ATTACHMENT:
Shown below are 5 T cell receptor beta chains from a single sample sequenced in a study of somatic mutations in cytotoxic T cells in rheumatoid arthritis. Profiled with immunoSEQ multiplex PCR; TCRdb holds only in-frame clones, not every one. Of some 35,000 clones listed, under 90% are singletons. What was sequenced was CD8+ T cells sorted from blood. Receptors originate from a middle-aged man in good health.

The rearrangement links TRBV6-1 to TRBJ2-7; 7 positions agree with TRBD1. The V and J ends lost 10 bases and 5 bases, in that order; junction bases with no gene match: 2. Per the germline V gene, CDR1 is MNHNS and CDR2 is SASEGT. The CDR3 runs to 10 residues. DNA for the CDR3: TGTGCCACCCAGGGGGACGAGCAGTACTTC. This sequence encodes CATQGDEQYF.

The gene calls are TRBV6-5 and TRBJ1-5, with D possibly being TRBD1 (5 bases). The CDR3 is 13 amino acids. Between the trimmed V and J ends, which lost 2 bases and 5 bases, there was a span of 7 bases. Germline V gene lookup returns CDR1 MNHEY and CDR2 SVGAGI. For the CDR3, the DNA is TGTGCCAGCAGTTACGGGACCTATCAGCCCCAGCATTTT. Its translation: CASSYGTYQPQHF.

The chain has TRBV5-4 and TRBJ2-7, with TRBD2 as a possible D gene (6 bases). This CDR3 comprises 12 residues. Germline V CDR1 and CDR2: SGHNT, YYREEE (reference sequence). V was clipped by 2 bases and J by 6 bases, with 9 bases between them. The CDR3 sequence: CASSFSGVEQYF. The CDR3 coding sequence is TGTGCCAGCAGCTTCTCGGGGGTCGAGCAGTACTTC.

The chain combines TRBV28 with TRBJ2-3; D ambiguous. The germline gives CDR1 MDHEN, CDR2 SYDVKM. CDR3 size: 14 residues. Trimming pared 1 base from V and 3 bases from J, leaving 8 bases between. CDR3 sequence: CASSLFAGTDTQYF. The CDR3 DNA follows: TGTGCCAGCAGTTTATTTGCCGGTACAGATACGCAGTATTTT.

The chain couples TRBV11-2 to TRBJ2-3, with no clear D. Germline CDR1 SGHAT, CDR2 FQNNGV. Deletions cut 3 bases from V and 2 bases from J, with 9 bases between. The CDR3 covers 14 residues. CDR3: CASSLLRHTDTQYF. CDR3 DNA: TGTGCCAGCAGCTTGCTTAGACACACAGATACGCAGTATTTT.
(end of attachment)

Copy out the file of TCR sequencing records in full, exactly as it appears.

Shown below are 5 T cell receptor beta chains from a single sample sequenced in a study of somatic mutations in cytotoxic T cells in rheumatoid arthritis. Profiled with immunoSEQ multiplex PCR; TCRdb holds only in-frame clones, not every one. Of some 35,000 clones listed, under 90% are singletons. What was sequenced was CD8+ T cells sorted from blood. Receptors originate from a middle-aged man in good health.

The rearrangement links TRBV6-1 to TRBJ2-7; 7 positions agree with TRBD1. The V and J ends lost 10 bases and 5 bases, in that order; junction bases with no gene match: 2. Per the germline V gene, CDR1 is MNHNS and CDR2 is SASEGT. The CDR3 runs to 10 residues. DNA for the CDR3: TGTGCCACCCAGGGGGACGAGCAGTACTTC. This sequence encodes CATQGDEQYF.

The gene calls are TRBV6-5 and TRBJ1-5, with D possibly being TRBD1 (5 bases). The CDR3 is 13 amino acids. Between the trimmed V and J ends, which lost 2 bases and 5 bases, there was a span of 7 bases. Germline V gene lookup returns CDR1 MNHEY and CDR2 SVGAGI. For the CDR3, the DNA is TGTGCCAGCAGTTACGGGACCTATCAGCCCCAGCATTTT. Its translation: CASSYGTYQPQHF.

The chain has TRBV5-4 and TRBJ2-7, with TRBD2 as a possible D gene (6 bases). This CDR3 comprises 12 residues. Germline V CDR1 and CDR2: SGHNT, YYREEE (reference sequence). V was clipped by 2 bases and J by 6 bases, with 9 bases between them. The CDR3 sequence: CASSFSGVEQYF. The CDR3 coding sequence is TGTGCCAGCAGCTTCTCGGGGGTCGAGCAGTACTTC.

The chain combines TRBV28 with TRBJ2-3; D ambiguous. The germline gives CDR1 MDHEN, CDR2 SYDVKM. CDR3 size: 14 residues. Trimming pared 1 base from V and 3 bases from J, leaving 8 bases between. CDR3 sequence: CASSLFAGTDTQYF. The CDR3 DNA follows: TGTGCCAGCAGTTTATTTGCCGGTACAGATACGCAGTATTTT.

The chain couples TRBV11-2 to TRBJ2-3, with no clear D. Germline CDR1 SGHAT, CDR2 FQNNGV. Deletions cut 3 bases from V and 2 bases from J, with 9 bases between. The CDR3 covers 14 residues. CDR3: CASSLLRHTDTQYF. CDR3 DNA: TGTGCCAGCAGCTTGCTTAGACACACAGATACGCAGTATTTT.